Metal Finishing Guide Book

2013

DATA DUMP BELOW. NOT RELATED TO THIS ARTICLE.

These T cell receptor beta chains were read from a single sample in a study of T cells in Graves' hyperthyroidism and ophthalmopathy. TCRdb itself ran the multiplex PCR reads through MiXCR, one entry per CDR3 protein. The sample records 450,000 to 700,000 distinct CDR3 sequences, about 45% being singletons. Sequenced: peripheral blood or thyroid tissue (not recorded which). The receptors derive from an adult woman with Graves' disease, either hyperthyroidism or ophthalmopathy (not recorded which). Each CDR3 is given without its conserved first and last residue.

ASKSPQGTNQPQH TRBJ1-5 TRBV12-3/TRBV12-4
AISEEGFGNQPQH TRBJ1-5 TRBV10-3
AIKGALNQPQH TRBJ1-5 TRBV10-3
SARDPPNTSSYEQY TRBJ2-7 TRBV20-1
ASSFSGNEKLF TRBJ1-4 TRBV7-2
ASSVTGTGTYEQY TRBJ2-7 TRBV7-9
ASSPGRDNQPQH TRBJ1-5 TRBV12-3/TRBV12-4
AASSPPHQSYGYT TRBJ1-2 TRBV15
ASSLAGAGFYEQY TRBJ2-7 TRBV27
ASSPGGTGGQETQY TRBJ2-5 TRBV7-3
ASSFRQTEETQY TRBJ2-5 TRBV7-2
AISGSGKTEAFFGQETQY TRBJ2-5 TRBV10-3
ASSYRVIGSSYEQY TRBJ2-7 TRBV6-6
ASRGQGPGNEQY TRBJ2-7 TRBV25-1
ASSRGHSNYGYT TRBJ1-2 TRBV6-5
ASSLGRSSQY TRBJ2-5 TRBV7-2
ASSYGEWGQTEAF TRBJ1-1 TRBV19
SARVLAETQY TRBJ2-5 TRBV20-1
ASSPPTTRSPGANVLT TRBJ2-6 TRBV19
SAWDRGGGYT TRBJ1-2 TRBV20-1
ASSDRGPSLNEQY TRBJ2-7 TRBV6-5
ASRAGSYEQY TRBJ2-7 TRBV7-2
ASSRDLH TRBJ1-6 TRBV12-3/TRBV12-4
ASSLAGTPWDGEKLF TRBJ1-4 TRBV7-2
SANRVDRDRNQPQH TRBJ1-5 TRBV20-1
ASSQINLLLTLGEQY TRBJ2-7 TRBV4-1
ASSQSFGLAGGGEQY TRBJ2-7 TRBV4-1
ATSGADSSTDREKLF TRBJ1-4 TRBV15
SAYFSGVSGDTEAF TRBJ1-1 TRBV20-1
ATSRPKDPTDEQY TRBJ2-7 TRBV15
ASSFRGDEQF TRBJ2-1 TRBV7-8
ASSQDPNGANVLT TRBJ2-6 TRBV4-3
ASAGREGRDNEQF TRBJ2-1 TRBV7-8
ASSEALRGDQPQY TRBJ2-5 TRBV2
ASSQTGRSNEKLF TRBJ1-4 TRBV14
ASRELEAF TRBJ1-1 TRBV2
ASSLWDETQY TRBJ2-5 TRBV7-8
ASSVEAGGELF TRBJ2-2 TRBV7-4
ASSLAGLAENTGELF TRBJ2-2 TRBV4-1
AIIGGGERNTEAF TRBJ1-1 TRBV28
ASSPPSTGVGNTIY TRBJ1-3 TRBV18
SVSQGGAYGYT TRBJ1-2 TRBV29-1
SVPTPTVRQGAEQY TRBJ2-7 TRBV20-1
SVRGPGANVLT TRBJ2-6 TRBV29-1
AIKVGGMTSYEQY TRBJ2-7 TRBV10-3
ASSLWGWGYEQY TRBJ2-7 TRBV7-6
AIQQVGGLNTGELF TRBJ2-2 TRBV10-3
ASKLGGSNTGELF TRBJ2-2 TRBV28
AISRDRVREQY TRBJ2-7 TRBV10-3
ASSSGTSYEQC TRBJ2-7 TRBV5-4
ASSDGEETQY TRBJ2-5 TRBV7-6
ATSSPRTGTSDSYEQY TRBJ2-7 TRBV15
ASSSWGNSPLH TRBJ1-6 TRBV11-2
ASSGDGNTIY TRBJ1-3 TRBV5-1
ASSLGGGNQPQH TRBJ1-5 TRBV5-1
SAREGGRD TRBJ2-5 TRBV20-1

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plating processes, procedures & solutions ANODIZING WITH ONE UNIVERSAL ELECTROLYTE USING PULSE-STEP-RAMP AND RUN PROCEDURES—A GREEN CHANGE FOR PROBLEM-SOLVING SITUATIONS BY FRED CHARLES SCHAEDEL, ANODIC TECHNICAL SERVICES, AFFILIATE OF ALPHA PROCESS SYSTEMS, WESTMINSTER, CALIF. Over the years, numerous problem-solving situations and major environmental considerations have necessitated the development of chrome-free mixed electrolytes. When used in conjunction with modified pulse – step – ramp procedures, these mixed electrolytes (organic sulfuric) are able to meet more demanding Type IC, II and III anodize requirements, and are very important in these major areas: QUALITY, EFFICIENCY, ENERGY SAVINGS PLUS ENVIRONMENTAL AWARENESS There are some concentrated additives and/or modifiers available along with specific organic acids which improve the sulfuric acid electrolyte. Many facilities are now using mixed electrolytes and/or stronger additives because in production problem-solving situations their performance characteristics are far superior to conventional sulfuric acid only baths. Problem-solving improvements were realized in smut prevention along with increased wear resistance and hardness, even in thinner films. They can also be used in the same Type II-III anodize tank over broad concentration and temperature ranges. This was the reason for the well-known MAE (Multi-Purpose Anodize Electrolyte) Process developed by Reynolds Metals during the 1960's in the performance of work done under a NASA contract (final patent Issued 1970)1. The MAE process also became the basis for most of the additives being marketed today, with the exception of those dependent upon coal tar and/or wood products including lignin wood sulfonates. Highly concentrated versions of the MAE process were developed representing major breakthroughs and are being used with sulfuric acid as one universal electrolyte for type II and III anodize. Pore structure developments from these concentrated carboxylic acid additives and modifiers contributed to major improvements in micro finish, color anodize and hardness for type III anodic coatings. Several patent applications made in 1962-68-69,79, 89 and 2003 refer to these improvements.2 Research, developments and improvements made for the universal electrolyte as presented here started in 1960, prompted by problem-solving situations. These problem-solving situations centered around three areas: Chemistry Power Supply Electronics Procedures : Sulfuric Organic Mixed Electrolytes : Slow and Fast Pulse (For difficult alloys _ 2024, 2219, 7050) : Pulse-Step-Ramp and Run Methodology The first problem-solving modifications to the electrolyte were (and still are) based on endothermic polycarboxylic complex ion chemistry. Later, numerous 223

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